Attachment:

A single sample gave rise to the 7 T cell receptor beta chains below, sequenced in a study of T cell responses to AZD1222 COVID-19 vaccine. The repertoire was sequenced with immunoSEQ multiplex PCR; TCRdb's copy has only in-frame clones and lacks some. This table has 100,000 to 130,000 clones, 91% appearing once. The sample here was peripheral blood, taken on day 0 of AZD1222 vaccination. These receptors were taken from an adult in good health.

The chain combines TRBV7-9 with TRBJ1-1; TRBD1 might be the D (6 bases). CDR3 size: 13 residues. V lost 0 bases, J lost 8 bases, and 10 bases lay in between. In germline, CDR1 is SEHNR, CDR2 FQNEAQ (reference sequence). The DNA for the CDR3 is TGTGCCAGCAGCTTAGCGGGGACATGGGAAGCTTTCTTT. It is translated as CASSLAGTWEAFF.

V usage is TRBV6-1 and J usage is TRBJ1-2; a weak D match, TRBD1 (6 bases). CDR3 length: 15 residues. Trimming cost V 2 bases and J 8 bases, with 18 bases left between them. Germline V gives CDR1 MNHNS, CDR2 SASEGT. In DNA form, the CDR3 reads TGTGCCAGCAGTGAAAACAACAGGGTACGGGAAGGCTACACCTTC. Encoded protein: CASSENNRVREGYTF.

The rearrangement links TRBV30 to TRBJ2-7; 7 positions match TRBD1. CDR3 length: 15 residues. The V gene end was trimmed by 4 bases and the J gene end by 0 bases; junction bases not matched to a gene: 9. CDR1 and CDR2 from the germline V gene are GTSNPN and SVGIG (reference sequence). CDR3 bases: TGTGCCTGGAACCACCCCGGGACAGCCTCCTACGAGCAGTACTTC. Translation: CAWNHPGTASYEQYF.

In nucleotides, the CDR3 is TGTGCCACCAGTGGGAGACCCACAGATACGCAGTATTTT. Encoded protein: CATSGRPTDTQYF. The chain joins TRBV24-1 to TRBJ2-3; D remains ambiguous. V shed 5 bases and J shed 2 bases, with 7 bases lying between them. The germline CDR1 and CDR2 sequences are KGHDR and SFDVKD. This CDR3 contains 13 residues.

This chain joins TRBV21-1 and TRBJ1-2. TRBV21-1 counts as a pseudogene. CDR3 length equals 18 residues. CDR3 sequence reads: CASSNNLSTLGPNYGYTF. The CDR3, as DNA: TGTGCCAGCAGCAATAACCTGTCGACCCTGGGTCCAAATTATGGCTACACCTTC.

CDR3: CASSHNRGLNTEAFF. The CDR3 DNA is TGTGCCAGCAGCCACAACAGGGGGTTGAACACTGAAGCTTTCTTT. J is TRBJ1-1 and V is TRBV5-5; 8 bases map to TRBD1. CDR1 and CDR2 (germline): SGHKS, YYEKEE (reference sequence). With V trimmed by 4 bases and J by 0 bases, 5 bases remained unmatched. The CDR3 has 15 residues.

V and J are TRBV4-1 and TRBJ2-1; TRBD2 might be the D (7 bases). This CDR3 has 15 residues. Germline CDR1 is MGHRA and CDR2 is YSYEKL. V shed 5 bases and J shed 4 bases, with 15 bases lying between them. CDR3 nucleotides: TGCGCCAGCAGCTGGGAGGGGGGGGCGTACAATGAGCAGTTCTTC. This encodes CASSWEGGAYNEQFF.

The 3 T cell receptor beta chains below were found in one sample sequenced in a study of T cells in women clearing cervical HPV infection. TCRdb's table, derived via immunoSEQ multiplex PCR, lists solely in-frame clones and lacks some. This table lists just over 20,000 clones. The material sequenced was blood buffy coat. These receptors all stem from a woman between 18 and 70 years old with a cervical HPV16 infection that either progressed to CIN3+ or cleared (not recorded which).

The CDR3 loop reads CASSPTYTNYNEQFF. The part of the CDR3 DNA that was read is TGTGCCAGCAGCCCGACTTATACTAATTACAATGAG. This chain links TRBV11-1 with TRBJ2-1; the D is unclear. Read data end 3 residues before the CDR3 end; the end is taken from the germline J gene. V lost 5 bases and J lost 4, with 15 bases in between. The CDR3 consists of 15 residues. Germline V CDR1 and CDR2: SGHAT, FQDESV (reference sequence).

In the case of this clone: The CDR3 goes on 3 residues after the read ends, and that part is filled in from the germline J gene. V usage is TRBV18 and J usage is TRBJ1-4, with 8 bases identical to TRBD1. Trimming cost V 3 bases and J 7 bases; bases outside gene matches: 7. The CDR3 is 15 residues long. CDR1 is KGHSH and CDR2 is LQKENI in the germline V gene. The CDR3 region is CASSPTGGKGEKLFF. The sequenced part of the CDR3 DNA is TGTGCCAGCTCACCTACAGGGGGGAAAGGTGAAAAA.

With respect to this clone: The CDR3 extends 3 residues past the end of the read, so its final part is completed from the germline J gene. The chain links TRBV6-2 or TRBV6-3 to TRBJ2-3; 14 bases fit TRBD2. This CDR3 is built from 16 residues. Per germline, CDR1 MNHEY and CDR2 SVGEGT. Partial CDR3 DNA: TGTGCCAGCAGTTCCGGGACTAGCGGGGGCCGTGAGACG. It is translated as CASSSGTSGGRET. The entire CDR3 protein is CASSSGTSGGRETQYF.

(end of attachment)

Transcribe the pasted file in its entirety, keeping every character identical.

A single sample gave rise to the 7 T cell receptor beta chains below, sequenced in a study of T cell responses to AZD1222 COVID-19 vaccine. The repertoire was sequenced with immunoSEQ multiplex PCR; TCRdb's copy has only in-frame clones and lacks some. This table has 100,000 to 130,000 clones, 91% appearing once. The sample here was peripheral blood, taken on day 0 of AZD1222 vaccination. These receptors were taken from an adult in good health.

The chain combines TRBV7-9 with TRBJ1-1; TRBD1 might be the D (6 bases). CDR3 size: 13 residues. V lost 0 bases, J lost 8 bases, and 10 bases lay in between. In germline, CDR1 is SEHNR, CDR2 FQNEAQ (reference sequence). The DNA for the CDR3 is TGTGCCAGCAGCTTAGCGGGGACATGGGAAGCTTTCTTT. It is translated as CASSLAGTWEAFF.

V usage is TRBV6-1 and J usage is TRBJ1-2; a weak D match, TRBD1 (6 bases). CDR3 length: 15 residues. Trimming cost V 2 bases and J 8 bases, with 18 bases left between them. Germline V gives CDR1 MNHNS, CDR2 SASEGT. In DNA form, the CDR3 reads TGTGCCAGCAGTGAAAACAACAGGGTACGGGAAGGCTACACCTTC. Encoded protein: CASSENNRVREGYTF.

The rearrangement links TRBV30 to TRBJ2-7; 7 positions match TRBD1. CDR3 length: 15 residues. The V gene end was trimmed by 4 bases and the J gene end by 0 bases; junction bases not matched to a gene: 9. CDR1 and CDR2 from the germline V gene are GTSNPN and SVGIG (reference sequence). CDR3 bases: TGTGCCTGGAACCACCCCGGGACAGCCTCCTACGAGCAGTACTTC. Translation: CAWNHPGTASYEQYF.

In nucleotides, the CDR3 is TGTGCCACCAGTGGGAGACCCACAGATACGCAGTATTTT. Encoded protein: CATSGRPTDTQYF. The chain joins TRBV24-1 to TRBJ2-3; D remains ambiguous. V shed 5 bases and J shed 2 bases, with 7 bases lying between them. The germline CDR1 and CDR2 sequences are KGHDR and SFDVKD. This CDR3 contains 13 residues.

This chain joins TRBV21-1 and TRBJ1-2. TRBV21-1 counts as a pseudogene. CDR3 length equals 18 residues. CDR3 sequence reads: CASSNNLSTLGPNYGYTF. The CDR3, as DNA: TGTGCCAGCAGCAATAACCTGTCGACCCTGGGTCCAAATTATGGCTACACCTTC.

CDR3: CASSHNRGLNTEAFF. The CDR3 DNA is TGTGCCAGCAGCCACAACAGGGGGTTGAACACTGAAGCTTTCTTT. J is TRBJ1-1 and V is TRBV5-5; 8 bases map to TRBD1. CDR1 and CDR2 (germline): SGHKS, YYEKEE (reference sequence). With V trimmed by 4 bases and J by 0 bases, 5 bases remained unmatched. The CDR3 has 15 residues.

V and J are TRBV4-1 and TRBJ2-1; TRBD2 might be the D (7 bases). This CDR3 has 15 residues. Germline CDR1 is MGHRA and CDR2 is YSYEKL. V shed 5 bases and J shed 4 bases, with 15 bases lying between them. CDR3 nucleotides: TGCGCCAGCAGCTGGGAGGGGGGGGCGTACAATGAGCAGTTCTTC. This encodes CASSWEGGAYNEQFF.

The 3 T cell receptor beta chains below were found in one sample sequenced in a study of T cells in women clearing cervical HPV infection. TCRdb's table, derived via immunoSEQ multiplex PCR, lists solely in-frame clones and lacks some. This table lists just over 20,000 clones. The material sequenced was blood buffy coat. These receptors all stem from a woman between 18 and 70 years old with a cervical HPV16 infection that either progressed to CIN3+ or cleared (not recorded which).

The CDR3 loop reads CASSPTYTNYNEQFF. The part of the CDR3 DNA that was read is TGTGCCAGCAGCCCGACTTATACTAATTACAATGAG. This chain links TRBV11-1 with TRBJ2-1; the D is unclear. Read data end 3 residues before the CDR3 end; the end is taken from the germline J gene. V lost 5 bases and J lost 4, with 15 bases in between. The CDR3 consists of 15 residues. Germline V CDR1 and CDR2: SGHAT, FQDESV (reference sequence).

In the case of this clone: The CDR3 goes on 3 residues after the read ends, and that part is filled in from the germline J gene. V usage is TRBV18 and J usage is TRBJ1-4, with 8 bases identical to TRBD1. Trimming cost V 3 bases and J 7 bases; bases outside gene matches: 7. The CDR3 is 15 residues long. CDR1 is KGHSH and CDR2 is LQKENI in the germline V gene. The CDR3 region is CASSPTGGKGEKLFF. The sequenced part of the CDR3 DNA is TGTGCCAGCTCACCTACAGGGGGGAAAGGTGAAAAA.

With respect to this clone: The CDR3 extends 3 residues past the end of the read, so its final part is completed from the germline J gene. The chain links TRBV6-2 or TRBV6-3 to TRBJ2-3; 14 bases fit TRBD2. This CDR3 is built from 16 residues. Per germline, CDR1 MNHEY and CDR2 SVGEGT. Partial CDR3 DNA: TGTGCCAGCAGTTCCGGGACTAGCGGGGGCCGTGAGACG. It is translated as CASSSGTSGGRET. The entire CDR3 protein is CASSSGTSGGRETQYF.